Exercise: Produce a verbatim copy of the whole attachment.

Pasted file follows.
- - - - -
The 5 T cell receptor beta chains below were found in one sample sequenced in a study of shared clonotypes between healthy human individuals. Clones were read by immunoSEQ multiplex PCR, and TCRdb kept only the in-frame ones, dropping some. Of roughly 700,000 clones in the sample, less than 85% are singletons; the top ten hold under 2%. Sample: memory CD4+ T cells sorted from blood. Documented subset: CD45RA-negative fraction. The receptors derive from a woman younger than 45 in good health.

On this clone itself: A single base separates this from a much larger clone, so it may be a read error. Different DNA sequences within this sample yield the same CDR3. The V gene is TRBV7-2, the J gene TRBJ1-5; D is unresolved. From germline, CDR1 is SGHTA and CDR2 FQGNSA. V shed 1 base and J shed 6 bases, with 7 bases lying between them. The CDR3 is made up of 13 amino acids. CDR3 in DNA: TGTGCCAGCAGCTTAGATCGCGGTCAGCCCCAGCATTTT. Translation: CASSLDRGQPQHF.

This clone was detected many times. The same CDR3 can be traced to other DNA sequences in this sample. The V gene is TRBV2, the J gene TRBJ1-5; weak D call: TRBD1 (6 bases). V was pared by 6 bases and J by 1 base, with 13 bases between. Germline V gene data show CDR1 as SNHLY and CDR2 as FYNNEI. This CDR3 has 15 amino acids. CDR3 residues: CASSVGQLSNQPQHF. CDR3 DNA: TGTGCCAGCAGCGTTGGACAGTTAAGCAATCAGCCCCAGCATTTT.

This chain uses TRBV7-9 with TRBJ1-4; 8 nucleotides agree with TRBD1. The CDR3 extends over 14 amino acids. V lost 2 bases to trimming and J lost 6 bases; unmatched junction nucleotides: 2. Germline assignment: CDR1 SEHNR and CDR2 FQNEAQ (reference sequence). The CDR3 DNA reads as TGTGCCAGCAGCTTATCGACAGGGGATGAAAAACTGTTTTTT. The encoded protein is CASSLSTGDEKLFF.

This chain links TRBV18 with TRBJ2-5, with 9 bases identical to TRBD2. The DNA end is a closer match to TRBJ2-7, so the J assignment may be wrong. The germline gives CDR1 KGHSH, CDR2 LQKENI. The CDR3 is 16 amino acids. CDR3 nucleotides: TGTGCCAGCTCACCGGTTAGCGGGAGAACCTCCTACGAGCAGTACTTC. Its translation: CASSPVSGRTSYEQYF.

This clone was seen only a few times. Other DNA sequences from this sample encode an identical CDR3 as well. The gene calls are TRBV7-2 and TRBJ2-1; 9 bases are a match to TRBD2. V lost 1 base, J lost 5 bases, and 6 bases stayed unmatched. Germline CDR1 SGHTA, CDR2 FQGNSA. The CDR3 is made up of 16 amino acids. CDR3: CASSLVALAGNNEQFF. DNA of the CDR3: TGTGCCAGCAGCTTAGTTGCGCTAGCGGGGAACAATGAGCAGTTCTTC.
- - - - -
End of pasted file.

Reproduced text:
The 5 T cell receptor beta chains below were found in one sample sequenced in a study of shared clonotypes between healthy human individuals. Clones were read by immunoSEQ multiplex PCR, and TCRdb kept only the in-frame ones, dropping some. Of roughly 700,000 clones in the sample, less than 85% are singletons; the top ten hold under 2%. Sample: memory CD4+ T cells sorted from blood. Documented subset: CD45RA-negative fraction. The receptors derive from a woman younger than 45 in good health.

On this clone itself: A single base separates this from a much larger clone, so it may be a read error. Different DNA sequences within this sample yield the same CDR3. The V gene is TRBV7-2, the J gene TRBJ1-5; D is unresolved. From germline, CDR1 is SGHTA and CDR2 FQGNSA. V shed 1 base and J shed 6 bases, with 7 bases lying between them. The CDR3 is made up of 13 amino acids. CDR3 in DNA: TGTGCCAGCAGCTTAGATCGCGGTCAGCCCCAGCATTTT. Translation: CASSLDRGQPQHF.

This clone was detected many times. The same CDR3 can be traced to other DNA sequences in this sample. The V gene is TRBV2, the J gene TRBJ1-5; weak D call: TRBD1 (6 bases). V was pared by 6 bases and J by 1 base, with 13 bases between. Germline V gene data show CDR1 as SNHLY and CDR2 as FYNNEI. This CDR3 has 15 amino acids. CDR3 residues: CASSVGQLSNQPQHF. CDR3 DNA: TGTGCCAGCAGCGTTGGACAGTTAAGCAATCAGCCCCAGCATTTT.

This chain uses TRBV7-9 with TRBJ1-4; 8 nucleotides agree with TRBD1. The CDR3 extends over 14 amino acids. V lost 2 bases to trimming and J lost 6 bases; unmatched junction nucleotides: 2. Germline assignment: CDR1 SEHNR and CDR2 FQNEAQ (reference sequence). The CDR3 DNA reads as TGTGCCAGCAGCTTATCGACAGGGGATGAAAAACTGTTTTTT. The encoded protein is CASSLSTGDEKLFF.

This chain links TRBV18 with TRBJ2-5, with 9 bases identical to TRBD2. The DNA end is a closer match to TRBJ2-7, so the J assignment may be wrong. The germline gives CDR1 KGHSH, CDR2 LQKENI. The CDR3 is 16 amino acids. CDR3 nucleotides: TGTGCCAGCTCACCGGTTAGCGGGAGAACCTCCTACGAGCAGTACTTC. Its translation: CASSPVSGRTSYEQYF.

This clone was seen only a few times. Other DNA sequences from this sample encode an identical CDR3 as well. The gene calls are TRBV7-2 and TRBJ2-1; 9 bases are a match to TRBD2. V lost 1 base, J lost 5 bases, and 6 bases stayed unmatched. Germline CDR1 SGHTA, CDR2 FQGNSA. The CDR3 is made up of 16 amino acids. CDR3: CASSLVALAGNNEQFF. DNA of the CDR3: TGTGCCAGCAGCTTAGTTGCGCTAGCGGGGAACAATGAGCAGTTCTTC.